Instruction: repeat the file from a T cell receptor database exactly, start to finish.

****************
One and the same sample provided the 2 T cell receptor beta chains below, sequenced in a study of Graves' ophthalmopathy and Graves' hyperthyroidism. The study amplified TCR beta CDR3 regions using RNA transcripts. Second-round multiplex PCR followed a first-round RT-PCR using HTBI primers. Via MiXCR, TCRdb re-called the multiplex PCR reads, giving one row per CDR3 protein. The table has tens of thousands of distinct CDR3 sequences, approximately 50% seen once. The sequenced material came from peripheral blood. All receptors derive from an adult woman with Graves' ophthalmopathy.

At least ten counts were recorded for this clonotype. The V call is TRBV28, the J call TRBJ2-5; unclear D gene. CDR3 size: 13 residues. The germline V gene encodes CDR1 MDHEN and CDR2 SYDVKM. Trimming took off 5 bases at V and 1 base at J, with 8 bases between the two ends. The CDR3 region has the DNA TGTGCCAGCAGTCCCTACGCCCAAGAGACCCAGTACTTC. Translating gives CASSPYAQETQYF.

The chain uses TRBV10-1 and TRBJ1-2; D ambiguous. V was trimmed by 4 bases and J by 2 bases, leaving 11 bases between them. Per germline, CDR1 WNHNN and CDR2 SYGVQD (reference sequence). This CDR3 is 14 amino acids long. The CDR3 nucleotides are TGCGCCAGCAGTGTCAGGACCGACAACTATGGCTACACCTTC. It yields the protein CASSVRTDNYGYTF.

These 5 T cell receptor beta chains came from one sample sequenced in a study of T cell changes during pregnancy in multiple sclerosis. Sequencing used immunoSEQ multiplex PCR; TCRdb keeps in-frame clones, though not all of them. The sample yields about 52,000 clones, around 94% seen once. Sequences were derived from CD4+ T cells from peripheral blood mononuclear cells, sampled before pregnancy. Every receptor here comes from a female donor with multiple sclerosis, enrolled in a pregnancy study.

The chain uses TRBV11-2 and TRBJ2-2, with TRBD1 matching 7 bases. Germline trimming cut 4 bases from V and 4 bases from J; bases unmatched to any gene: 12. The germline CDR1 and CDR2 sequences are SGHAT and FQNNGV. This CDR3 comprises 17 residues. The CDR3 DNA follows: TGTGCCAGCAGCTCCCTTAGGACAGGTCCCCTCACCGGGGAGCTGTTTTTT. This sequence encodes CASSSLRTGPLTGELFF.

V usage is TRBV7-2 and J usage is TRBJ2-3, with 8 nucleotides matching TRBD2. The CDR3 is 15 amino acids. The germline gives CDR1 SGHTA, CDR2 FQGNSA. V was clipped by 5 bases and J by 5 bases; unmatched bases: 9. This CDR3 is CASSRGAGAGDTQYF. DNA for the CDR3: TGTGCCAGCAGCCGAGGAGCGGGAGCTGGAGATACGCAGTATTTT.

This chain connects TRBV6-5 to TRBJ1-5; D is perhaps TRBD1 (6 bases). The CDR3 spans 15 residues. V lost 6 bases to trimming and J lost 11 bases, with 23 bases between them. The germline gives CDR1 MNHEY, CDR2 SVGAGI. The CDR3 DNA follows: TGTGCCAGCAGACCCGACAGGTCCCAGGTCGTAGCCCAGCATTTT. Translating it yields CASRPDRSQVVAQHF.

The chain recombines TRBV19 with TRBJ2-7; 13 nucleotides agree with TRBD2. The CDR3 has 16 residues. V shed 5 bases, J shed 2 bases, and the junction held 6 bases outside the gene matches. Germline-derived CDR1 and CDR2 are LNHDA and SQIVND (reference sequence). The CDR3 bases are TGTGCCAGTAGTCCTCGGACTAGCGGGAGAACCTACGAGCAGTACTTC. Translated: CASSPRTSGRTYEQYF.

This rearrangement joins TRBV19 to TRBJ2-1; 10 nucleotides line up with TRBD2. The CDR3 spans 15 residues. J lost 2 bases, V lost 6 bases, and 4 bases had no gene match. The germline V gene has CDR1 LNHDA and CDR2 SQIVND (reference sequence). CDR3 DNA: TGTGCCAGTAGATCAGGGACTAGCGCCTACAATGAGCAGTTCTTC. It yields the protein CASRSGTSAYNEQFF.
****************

One and the same sample provided the 2 T cell receptor beta chains below, sequenced in a study of Graves' ophthalmopathy and Graves' hyperthyroidism. The study amplified TCR beta CDR3 regions using RNA transcripts. Second-round multiplex PCR followed a first-round RT-PCR using HTBI primers. Via MiXCR, TCRdb re-called the multiplex PCR reads, giving one row per CDR3 protein. The table has tens of thousands of distinct CDR3 sequences, approximately 50% seen once. The sequenced material came from peripheral blood. All receptors derive from an adult woman with Graves' ophthalmopathy.

At least ten counts were recorded for this clonotype. The V call is TRBV28, the J call TRBJ2-5; unclear D gene. CDR3 size: 13 residues. The germline V gene encodes CDR1 MDHEN and CDR2 SYDVKM. Trimming took off 5 bases at V and 1 base at J, with 8 bases between the two ends. The CDR3 region has the DNA TGTGCCAGCAGTCCCTACGCCCAAGAGACCCAGTACTTC. Translating gives CASSPYAQETQYF.

The chain uses TRBV10-1 and TRBJ1-2; D ambiguous. V was trimmed by 4 bases and J by 2 bases, leaving 11 bases between them. Per germline, CDR1 WNHNN and CDR2 SYGVQD (reference sequence). This CDR3 is 14 amino acids long. The CDR3 nucleotides are TGCGCCAGCAGTGTCAGGACCGACAACTATGGCTACACCTTC. It yields the protein CASSVRTDNYGYTF.

These 5 T cell receptor beta chains came from one sample sequenced in a study of T cell changes during pregnancy in multiple sclerosis. Sequencing used immunoSEQ multiplex PCR; TCRdb keeps in-frame clones, though not all of them. The sample yields about 52,000 clones, around 94% seen once. Sequences were derived from CD4+ T cells from peripheral blood mononuclear cells, sampled before pregnancy. Every receptor here comes from a female donor with multiple sclerosis, enrolled in a pregnancy study.

The chain uses TRBV11-2 and TRBJ2-2, with TRBD1 matching 7 bases. Germline trimming cut 4 bases from V and 4 bases from J; bases unmatched to any gene: 12. The germline CDR1 and CDR2 sequences are SGHAT and FQNNGV. This CDR3 comprises 17 residues. The CDR3 DNA follows: TGTGCCAGCAGCTCCCTTAGGACAGGTCCCCTCACCGGGGAGCTGTTTTTT. This sequence encodes CASSSLRTGPLTGELFF.

V usage is TRBV7-2 and J usage is TRBJ2-3, with 8 nucleotides matching TRBD2. The CDR3 is 15 amino acids. The germline gives CDR1 SGHTA, CDR2 FQGNSA. V was clipped by 5 bases and J by 5 bases; unmatched bases: 9. This CDR3 is CASSRGAGAGDTQYF. DNA for the CDR3: TGTGCCAGCAGCCGAGGAGCGGGAGCTGGAGATACGCAGTATTTT.

This chain connects TRBV6-5 to TRBJ1-5; D is perhaps TRBD1 (6 bases). The CDR3 spans 15 residues. V lost 6 bases to trimming and J lost 11 bases, with 23 bases between them. The germline gives CDR1 MNHEY, CDR2 SVGAGI. The CDR3 DNA follows: TGTGCCAGCAGACCCGACAGGTCCCAGGTCGTAGCCCAGCATTTT. Translating it yields CASRPDRSQVVAQHF.

The chain recombines TRBV19 with TRBJ2-7; 13 nucleotides agree with TRBD2. The CDR3 has 16 residues. V shed 5 bases, J shed 2 bases, and the junction held 6 bases outside the gene matches. Germline-derived CDR1 and CDR2 are LNHDA and SQIVND (reference sequence). The CDR3 bases are TGTGCCAGTAGTCCTCGGACTAGCGGGAGAACCTACGAGCAGTACTTC. Translated: CASSPRTSGRTYEQYF.

This rearrangement joins TRBV19 to TRBJ2-1; 10 nucleotides line up with TRBD2. The CDR3 spans 15 residues. J lost 2 bases, V lost 6 bases, and 4 bases had no gene match. The germline V gene has CDR1 LNHDA and CDR2 SQIVND (reference sequence). CDR3 DNA: TGTGCCAGTAGATCAGGGACTAGCGCCTACAATGAGCAGTTCTTC. It yields the protein CASRSGTSAYNEQFF.